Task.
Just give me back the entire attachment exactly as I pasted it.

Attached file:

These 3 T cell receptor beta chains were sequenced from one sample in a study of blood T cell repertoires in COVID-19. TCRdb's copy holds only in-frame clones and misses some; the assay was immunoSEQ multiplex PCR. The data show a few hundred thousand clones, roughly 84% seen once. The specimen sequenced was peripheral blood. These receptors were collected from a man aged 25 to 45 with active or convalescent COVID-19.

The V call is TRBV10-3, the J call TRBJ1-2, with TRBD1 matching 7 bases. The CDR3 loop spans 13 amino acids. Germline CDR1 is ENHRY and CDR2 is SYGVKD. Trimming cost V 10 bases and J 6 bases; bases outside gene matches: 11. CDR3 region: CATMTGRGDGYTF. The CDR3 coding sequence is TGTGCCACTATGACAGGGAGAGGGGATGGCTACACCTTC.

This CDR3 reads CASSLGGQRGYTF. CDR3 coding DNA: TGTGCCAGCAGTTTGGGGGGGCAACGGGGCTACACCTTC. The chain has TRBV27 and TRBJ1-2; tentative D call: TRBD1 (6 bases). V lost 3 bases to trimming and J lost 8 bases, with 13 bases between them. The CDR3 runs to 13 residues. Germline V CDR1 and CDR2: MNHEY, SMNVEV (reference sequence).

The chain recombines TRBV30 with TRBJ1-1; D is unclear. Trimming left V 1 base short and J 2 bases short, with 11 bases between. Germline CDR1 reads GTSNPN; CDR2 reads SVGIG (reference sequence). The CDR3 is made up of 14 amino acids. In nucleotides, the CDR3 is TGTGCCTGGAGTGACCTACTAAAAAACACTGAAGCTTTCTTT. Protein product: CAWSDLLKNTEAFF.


These 3 T cell receptor beta chains were sequenced from one sample in a study of blood T cell repertoires in COVID-19. TCRdb's copy holds only in-frame clones and misses some; the assay was immunoSEQ multiplex PCR. The data show a few hundred thousand clones, roughly 84% seen once. The specimen sequenced was peripheral blood. These receptors were collected from a man aged 25 to 45 with active or convalescent COVID-19.

The V call is TRBV10-3, the J call TRBJ1-2, with TRBD1 matching 7 bases. The CDR3 loop spans 13 amino acids. Germline CDR1 is ENHRY and CDR2 is SYGVKD. Trimming cost V 10 bases and J 6 bases; bases outside gene matches: 11. CDR3 region: CATMTGRGDGYTF. The CDR3 coding sequence is TGTGCCACTATGACAGGGAGAGGGGATGGCTACACCTTC.

This CDR3 reads CASSLGGQRGYTF. CDR3 coding DNA: TGTGCCAGCAGTTTGGGGGGGCAACGGGGCTACACCTTC. The chain has TRBV27 and TRBJ1-2; tentative D call: TRBD1 (6 bases). V lost 3 bases to trimming and J lost 8 bases, with 13 bases between them. The CDR3 runs to 13 residues. Germline V CDR1 and CDR2: MNHEY, SMNVEV (reference sequence).

The chain recombines TRBV30 with TRBJ1-1; D is unclear. Trimming left V 1 base short and J 2 bases short, with 11 bases between. Germline CDR1 reads GTSNPN; CDR2 reads SVGIG (reference sequence). The CDR3 is made up of 14 amino acids. In nucleotides, the CDR3 is TGTGCCTGGAGTGACCTACTAAAAAACACTGAAGCTTTCTTT. Protein product: CAWSDLLKNTEAFF.